In Defense of Fanfiction

Recently I came across someone who stated that fanfiction is a waste of time for people wanting to become published authors. I understand the person’s meaning – the author she was “advising” had this idea that fanfiction was a viable way to get noticed by Del Rey, the publisher of Star Wars books. (Spoilers: It’s not.) If you want to write Star Wars books, you must first become a published author of your own original fiction. In this case, writing fanfiction could be considered a waste of time.

However, I have a hard time describing any kind of writing as a waste of time. One could say that I’m wasting my time with this blog post when instead I could be working on a novel or a short story I intend to try to publish. All this blog post will get me is page hits, and perhaps some new followers. Maybe those people will eventually buy one of my books. Maybe not.

In my opinion this blog post, along with any other type of writing, is not a waste of time. All writing serves a very important purpose – practice. Writers need practice, practice, and more practice in order to hone their craft. Many professional authors don’t publish their first manuscript, and consider it practice for both the writing and querying process. Nobody would ever say those writers were wasting their time, though, because they were writing “their own stuff”.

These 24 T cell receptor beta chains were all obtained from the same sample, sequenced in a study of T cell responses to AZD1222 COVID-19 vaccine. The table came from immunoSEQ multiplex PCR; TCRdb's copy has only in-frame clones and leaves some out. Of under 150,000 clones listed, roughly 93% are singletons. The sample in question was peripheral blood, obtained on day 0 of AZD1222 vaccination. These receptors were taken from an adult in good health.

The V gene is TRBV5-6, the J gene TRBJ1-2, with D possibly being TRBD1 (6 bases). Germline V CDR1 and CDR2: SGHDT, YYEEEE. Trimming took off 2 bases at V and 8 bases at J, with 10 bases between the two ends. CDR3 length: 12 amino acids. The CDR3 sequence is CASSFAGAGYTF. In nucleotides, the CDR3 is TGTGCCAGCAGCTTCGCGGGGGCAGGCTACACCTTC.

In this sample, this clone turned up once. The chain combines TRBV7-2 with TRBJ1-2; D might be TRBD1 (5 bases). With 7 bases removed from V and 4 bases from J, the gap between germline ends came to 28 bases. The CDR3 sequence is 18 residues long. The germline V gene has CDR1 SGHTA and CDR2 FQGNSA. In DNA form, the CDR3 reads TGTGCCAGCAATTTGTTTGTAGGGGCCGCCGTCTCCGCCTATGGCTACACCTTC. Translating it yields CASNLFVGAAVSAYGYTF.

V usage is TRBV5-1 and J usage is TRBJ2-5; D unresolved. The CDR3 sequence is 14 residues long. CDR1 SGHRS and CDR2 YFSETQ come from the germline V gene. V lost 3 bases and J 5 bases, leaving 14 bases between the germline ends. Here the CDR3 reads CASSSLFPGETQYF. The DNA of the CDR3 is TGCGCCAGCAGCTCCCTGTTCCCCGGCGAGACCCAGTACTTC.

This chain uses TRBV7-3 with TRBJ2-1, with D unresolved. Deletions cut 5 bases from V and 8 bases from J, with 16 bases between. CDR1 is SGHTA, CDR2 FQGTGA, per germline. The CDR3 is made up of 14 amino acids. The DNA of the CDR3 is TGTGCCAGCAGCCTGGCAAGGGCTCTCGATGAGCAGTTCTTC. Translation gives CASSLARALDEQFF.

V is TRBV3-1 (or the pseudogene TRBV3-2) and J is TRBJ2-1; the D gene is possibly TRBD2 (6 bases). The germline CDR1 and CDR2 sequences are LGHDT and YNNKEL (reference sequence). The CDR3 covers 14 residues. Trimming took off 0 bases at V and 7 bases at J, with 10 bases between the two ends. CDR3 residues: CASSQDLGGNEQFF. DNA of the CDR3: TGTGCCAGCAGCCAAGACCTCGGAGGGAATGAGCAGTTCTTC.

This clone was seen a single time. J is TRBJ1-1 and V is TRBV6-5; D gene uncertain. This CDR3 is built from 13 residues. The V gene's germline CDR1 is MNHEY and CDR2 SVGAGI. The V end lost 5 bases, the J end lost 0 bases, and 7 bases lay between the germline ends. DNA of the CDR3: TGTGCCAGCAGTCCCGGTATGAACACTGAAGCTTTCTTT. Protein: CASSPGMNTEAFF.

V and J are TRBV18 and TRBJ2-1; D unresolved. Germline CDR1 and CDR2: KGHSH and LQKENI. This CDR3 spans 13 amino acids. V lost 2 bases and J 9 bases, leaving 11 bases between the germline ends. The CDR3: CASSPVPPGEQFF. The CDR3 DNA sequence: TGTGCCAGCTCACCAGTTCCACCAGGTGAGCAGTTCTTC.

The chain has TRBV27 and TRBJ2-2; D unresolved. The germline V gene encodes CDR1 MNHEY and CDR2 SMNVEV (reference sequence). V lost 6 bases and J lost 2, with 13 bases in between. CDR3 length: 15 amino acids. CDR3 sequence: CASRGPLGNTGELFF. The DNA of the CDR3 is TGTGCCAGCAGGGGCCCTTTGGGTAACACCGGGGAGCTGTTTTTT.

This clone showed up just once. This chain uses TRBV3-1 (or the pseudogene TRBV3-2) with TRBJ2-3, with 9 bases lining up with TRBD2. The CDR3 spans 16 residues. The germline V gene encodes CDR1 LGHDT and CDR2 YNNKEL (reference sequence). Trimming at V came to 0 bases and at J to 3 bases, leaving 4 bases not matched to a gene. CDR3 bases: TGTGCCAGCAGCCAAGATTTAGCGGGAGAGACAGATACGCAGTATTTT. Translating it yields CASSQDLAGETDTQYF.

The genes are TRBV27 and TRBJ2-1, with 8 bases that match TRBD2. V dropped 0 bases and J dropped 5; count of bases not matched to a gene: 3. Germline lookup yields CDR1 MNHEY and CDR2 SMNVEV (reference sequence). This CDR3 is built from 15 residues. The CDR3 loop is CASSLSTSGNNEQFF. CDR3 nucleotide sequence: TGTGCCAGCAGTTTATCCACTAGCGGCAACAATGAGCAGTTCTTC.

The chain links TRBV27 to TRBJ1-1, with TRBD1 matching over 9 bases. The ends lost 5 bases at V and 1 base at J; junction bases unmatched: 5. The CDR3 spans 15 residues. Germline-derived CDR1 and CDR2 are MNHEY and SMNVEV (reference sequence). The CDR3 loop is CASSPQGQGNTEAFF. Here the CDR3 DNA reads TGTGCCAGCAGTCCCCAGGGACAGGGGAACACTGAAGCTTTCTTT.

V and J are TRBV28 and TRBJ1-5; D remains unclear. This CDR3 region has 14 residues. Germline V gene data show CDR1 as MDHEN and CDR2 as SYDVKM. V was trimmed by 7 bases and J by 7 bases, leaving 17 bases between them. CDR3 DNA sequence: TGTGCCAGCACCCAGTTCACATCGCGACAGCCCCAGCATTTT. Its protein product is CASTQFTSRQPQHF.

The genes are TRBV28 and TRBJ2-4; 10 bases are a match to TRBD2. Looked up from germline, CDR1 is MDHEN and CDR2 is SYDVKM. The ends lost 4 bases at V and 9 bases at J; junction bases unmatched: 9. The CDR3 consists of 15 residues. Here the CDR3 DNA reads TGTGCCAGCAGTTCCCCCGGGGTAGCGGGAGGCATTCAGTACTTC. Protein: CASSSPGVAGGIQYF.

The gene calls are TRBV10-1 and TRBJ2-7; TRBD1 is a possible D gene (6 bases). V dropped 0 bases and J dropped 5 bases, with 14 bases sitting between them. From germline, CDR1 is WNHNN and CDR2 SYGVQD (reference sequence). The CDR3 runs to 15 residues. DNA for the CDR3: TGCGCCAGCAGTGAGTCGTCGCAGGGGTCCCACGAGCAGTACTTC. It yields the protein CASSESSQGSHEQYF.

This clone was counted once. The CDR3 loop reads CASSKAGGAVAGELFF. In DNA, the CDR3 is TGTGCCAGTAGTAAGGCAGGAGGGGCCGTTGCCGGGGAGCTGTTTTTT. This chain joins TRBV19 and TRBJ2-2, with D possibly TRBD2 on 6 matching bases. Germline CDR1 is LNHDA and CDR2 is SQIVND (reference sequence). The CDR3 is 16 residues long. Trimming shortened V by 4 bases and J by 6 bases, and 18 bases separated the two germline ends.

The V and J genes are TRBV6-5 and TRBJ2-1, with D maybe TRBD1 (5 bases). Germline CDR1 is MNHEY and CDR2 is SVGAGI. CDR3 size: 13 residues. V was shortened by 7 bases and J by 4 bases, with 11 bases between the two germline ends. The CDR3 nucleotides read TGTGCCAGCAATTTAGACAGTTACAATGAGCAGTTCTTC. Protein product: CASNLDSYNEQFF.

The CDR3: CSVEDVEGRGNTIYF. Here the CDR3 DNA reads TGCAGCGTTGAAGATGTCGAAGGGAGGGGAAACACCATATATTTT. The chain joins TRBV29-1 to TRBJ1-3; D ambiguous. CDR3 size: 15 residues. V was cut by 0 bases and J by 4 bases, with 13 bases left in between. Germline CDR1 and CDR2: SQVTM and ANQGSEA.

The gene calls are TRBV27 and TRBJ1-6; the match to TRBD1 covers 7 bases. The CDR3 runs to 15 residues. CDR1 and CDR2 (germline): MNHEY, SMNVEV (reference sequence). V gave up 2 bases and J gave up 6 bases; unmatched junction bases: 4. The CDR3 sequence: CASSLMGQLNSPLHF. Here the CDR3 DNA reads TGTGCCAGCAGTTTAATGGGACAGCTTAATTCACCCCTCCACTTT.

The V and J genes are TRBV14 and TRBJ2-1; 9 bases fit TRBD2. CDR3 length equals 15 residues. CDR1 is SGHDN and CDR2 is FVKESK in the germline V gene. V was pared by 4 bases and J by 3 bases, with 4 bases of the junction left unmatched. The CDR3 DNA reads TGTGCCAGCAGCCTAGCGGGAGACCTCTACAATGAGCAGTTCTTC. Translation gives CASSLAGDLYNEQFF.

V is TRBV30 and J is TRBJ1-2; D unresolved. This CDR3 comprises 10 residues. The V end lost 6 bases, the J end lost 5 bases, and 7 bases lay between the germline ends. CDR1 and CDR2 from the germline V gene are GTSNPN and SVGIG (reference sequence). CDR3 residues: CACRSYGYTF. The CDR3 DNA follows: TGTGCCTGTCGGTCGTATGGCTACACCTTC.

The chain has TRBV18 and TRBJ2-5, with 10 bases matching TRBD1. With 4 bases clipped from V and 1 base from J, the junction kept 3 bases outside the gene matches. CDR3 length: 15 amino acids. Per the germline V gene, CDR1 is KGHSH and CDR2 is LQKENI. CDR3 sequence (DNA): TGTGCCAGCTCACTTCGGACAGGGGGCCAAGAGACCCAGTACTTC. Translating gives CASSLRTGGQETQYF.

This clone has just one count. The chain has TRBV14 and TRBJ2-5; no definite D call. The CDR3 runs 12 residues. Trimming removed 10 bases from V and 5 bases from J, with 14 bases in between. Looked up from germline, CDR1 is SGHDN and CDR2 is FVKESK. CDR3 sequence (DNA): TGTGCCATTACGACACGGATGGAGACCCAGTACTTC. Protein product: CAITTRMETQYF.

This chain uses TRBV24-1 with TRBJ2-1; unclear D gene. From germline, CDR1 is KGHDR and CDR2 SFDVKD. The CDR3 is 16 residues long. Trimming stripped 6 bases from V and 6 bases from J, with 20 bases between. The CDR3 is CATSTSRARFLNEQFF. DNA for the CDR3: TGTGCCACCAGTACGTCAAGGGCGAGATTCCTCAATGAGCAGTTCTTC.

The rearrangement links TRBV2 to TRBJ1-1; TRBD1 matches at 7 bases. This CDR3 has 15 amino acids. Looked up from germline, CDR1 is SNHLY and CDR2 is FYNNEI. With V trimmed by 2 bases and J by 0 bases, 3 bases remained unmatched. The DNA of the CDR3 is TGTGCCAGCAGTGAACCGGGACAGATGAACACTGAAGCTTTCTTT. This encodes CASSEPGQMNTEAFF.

Here’s an admission that I’m not ashamed of in the slightest: for about a year and a half, I wrote a lot of fanfiction. “How much is a lot?” you may ask. Here’s the stats:

4 novel length fics
4 novella length fics
2 short stories
29 vignettes
1 set of drabbles

That’s a lot of words to write in a year and a half. The first things I wrote were not very good, but I posted them anyway. I got feedback, and encouragement to write more. So I did. Then I wrote a novel length fic that people really liked. I liked it, too, although when I look back on it I think “ugh you used way too many italics” and “your dialogue tags stink” and “your villain came out of left field.” Still, though, it was good practice. I wrote some more. I wrote a trilogy that other people really liked. I spent many days and nights slaving over that fic, trying to get everything perfect. One day my flash drive broke and I lost four chapters, which just so happened to be the climax of the last story. I almost threw in the towel then, but I learned my lesson and transferred all my writing to the cloud. It was after finishing that trilogy, in fact, that I decided I wanted to write an original novel.

So I wrote Robber Barrons.

People used to ask me “why don’t you write real stories?”, as if fanfiction isn’t real. I understand the prejudice – it even exists with professional authors who write tie-in novels. But I don’t like it. Writing is writing is writing. At a very conservative estimate, I have written approximately 625,000 words of fanfiction. One could say I was wasting my time, that I could have written over six books instead! But could I have? Would they have been good? Would I have had the skills necessary to write a novel that’s worthy of publication? Hell, after writing for over two years I still have moments of doubt and wonder if Robber Barrons is good enough. Imagine how insecure I would be if I hadn’t been practicing with fanfiction all that time.

But most importantly, I don’t consider fanfiction a waste of time because it provides entertainment to those who both write and read it. As long as people enjoy what they do and don’t harm others, who cares what they write?

3 thoughts on “In Defense of Fanfiction

  1. Great post, Nanci. I can’t understand why anyone would think any writing practice is bad writing practice. It’s how you find your voice.


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